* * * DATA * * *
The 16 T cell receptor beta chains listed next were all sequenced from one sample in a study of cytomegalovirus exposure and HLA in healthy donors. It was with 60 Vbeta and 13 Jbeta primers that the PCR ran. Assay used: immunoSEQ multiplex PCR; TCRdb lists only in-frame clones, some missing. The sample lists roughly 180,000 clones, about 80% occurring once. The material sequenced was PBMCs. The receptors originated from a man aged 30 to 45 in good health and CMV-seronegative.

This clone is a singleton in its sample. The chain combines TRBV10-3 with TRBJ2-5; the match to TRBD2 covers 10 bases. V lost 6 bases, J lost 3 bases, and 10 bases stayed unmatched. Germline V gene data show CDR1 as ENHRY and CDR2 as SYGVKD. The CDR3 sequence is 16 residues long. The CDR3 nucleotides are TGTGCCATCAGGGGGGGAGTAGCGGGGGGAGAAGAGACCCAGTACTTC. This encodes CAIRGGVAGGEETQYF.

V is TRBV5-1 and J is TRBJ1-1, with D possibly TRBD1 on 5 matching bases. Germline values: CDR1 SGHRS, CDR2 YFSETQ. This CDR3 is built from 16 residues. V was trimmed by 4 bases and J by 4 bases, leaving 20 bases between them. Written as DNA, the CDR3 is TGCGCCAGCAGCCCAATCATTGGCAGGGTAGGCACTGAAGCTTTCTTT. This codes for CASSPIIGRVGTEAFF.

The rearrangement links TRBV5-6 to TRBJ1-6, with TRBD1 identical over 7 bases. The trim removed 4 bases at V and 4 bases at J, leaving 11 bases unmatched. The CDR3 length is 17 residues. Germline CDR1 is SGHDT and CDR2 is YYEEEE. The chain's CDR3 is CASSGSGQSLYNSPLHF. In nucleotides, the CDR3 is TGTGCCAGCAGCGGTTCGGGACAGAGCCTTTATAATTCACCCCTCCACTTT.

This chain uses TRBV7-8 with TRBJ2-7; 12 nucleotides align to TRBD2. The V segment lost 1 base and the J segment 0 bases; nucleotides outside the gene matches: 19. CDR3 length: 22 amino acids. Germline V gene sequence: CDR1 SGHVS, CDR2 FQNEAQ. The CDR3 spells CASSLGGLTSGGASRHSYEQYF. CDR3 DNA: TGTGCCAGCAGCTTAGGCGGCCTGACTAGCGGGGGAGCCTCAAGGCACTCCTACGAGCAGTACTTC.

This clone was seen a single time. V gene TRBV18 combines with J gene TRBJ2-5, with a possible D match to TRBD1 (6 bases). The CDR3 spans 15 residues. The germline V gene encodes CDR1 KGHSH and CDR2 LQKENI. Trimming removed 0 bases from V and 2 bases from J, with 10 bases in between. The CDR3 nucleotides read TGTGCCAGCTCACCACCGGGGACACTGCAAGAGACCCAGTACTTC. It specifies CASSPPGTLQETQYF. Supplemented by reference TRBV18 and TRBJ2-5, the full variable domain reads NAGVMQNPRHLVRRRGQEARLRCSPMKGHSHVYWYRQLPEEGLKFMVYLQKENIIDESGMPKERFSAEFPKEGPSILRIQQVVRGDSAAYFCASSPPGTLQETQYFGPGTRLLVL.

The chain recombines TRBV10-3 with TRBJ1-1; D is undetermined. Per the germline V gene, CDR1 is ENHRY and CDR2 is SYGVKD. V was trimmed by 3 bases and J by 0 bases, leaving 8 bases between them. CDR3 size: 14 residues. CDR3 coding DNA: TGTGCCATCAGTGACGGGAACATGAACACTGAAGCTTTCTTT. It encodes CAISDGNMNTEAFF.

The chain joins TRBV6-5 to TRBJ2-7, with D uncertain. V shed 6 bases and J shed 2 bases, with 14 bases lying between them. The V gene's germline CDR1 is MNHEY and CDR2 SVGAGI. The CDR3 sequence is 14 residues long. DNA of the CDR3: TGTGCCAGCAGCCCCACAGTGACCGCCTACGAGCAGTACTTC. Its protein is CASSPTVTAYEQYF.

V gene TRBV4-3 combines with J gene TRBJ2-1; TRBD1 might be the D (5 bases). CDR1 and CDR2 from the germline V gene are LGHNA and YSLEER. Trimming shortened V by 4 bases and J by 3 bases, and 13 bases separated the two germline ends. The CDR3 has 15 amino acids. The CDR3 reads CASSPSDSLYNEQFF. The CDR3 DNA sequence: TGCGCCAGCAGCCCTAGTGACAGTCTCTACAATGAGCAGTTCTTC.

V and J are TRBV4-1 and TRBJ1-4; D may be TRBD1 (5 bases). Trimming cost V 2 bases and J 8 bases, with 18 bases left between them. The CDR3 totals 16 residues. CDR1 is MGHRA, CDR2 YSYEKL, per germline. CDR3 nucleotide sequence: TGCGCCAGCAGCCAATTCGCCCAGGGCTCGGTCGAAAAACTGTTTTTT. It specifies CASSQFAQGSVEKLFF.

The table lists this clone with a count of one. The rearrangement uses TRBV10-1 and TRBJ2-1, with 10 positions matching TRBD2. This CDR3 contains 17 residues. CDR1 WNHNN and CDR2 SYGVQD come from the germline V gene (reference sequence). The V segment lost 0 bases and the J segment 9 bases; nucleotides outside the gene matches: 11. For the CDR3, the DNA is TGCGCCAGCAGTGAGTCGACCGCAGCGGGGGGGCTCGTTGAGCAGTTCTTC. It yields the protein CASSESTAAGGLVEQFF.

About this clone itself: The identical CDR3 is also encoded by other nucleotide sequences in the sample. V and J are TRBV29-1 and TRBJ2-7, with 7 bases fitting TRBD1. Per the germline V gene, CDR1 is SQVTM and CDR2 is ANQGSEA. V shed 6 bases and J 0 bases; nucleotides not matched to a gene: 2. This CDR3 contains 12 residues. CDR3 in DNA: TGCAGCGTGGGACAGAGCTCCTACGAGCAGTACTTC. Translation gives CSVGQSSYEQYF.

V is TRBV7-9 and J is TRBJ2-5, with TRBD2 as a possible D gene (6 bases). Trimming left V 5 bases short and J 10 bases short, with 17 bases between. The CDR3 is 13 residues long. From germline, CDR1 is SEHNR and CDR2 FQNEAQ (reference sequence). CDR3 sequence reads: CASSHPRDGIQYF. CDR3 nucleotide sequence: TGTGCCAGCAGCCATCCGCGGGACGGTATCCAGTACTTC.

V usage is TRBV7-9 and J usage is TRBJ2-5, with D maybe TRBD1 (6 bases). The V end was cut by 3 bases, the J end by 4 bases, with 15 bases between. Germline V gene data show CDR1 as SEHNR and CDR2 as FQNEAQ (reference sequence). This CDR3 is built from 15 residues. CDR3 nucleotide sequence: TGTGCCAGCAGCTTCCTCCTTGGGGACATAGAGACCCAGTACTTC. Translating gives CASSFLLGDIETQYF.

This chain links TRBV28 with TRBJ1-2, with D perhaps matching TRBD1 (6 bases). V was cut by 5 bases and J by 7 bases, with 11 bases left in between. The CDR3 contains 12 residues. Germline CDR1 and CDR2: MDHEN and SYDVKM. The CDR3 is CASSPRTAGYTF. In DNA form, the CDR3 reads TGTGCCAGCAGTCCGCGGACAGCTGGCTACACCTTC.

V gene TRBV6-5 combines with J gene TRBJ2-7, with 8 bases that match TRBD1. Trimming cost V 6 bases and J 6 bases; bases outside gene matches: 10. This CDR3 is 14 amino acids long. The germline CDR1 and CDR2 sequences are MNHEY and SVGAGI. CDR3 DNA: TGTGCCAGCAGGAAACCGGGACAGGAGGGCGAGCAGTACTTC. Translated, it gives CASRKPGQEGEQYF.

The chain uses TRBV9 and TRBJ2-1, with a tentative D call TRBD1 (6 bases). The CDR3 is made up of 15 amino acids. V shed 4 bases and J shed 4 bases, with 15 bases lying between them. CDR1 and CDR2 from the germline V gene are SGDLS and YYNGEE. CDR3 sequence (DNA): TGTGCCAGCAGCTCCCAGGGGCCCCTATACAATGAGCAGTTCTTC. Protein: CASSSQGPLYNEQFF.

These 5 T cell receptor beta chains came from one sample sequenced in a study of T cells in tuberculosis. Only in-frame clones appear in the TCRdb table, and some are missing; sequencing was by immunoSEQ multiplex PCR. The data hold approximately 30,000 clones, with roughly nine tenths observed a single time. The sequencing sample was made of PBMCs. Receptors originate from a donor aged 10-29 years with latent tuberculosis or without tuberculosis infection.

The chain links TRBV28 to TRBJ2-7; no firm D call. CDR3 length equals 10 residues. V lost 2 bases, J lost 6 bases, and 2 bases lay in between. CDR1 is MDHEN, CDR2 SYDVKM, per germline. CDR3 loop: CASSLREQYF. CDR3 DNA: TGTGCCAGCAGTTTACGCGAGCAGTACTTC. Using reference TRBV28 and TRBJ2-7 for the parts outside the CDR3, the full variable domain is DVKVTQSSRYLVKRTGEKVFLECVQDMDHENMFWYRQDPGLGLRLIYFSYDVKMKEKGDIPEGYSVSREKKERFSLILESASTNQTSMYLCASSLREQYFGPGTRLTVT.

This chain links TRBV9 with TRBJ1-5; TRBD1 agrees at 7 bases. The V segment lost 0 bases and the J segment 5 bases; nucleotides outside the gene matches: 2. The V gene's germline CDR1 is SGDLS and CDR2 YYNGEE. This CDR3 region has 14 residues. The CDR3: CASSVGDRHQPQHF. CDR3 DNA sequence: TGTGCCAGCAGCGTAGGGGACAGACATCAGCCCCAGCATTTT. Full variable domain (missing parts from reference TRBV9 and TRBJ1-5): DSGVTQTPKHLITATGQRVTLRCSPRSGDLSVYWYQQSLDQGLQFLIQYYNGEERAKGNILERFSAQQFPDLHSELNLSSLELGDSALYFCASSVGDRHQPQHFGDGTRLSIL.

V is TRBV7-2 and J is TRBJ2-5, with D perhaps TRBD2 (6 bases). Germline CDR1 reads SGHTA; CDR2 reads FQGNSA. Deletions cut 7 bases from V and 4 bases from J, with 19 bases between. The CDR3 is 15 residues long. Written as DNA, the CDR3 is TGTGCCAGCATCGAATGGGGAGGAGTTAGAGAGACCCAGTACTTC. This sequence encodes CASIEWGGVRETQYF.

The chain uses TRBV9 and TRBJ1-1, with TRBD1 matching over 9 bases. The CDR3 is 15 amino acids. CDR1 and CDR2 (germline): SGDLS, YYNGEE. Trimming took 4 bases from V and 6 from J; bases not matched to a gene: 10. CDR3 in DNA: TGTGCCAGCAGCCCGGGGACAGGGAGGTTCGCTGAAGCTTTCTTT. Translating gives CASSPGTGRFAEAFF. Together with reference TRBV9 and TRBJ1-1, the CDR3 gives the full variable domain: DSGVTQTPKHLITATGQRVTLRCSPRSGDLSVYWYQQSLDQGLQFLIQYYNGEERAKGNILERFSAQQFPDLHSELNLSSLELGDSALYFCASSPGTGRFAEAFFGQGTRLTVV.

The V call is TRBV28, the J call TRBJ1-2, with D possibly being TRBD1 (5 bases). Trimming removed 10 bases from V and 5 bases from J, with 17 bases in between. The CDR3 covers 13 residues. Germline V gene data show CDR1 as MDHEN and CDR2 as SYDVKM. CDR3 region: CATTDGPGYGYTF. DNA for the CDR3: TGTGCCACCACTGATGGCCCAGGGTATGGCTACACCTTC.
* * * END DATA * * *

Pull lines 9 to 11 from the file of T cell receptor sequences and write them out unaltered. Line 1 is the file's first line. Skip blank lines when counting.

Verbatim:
V gene TRBV4-3 combines with J gene TRBJ2-1; TRBD1 might be the D (5 bases). CDR1 and CDR2 from the germline V gene are LGHNA and YSLEER. Trimming shortened V by 4 bases and J by 3 bases, and 13 bases separated the two germline ends. The CDR3 has 15 amino acids. The CDR3 reads CASSPSDSLYNEQFF. The CDR3 DNA sequence: TGCGCCAGCAGCCCTAGTGACAGTCTCTACAATGAGCAGTTCTTC.

V and J are TRBV4-1 and TRBJ1-4; D may be TRBD1 (5 bases). Trimming cost V 2 bases and J 8 bases, with 18 bases left between them. The CDR3 totals 16 residues. CDR1 is MGHRA, CDR2 YSYEKL, per germline. CDR3 nucleotide sequence: TGCGCCAGCAGCCAATTCGCCCAGGGCTCGGTCGAAAAACTGTTTTTT. It specifies CASSQFAQGSVEKLFF.

The table lists this clone with a count of one. The rearrangement uses TRBV10-1 and TRBJ2-1, with 10 positions matching TRBD2. This CDR3 contains 17 residues. CDR1 WNHNN and CDR2 SYGVQD come from the germline V gene (reference sequence). The V segment lost 0 bases and the J segment 9 bases; nucleotides outside the gene matches: 11. For the CDR3, the DNA is TGCGCCAGCAGTGAGTCGACCGCAGCGGGGGGGCTCGTTGAGCAGTTCTTC. It yields the protein CASSESTAAGGLVEQFF.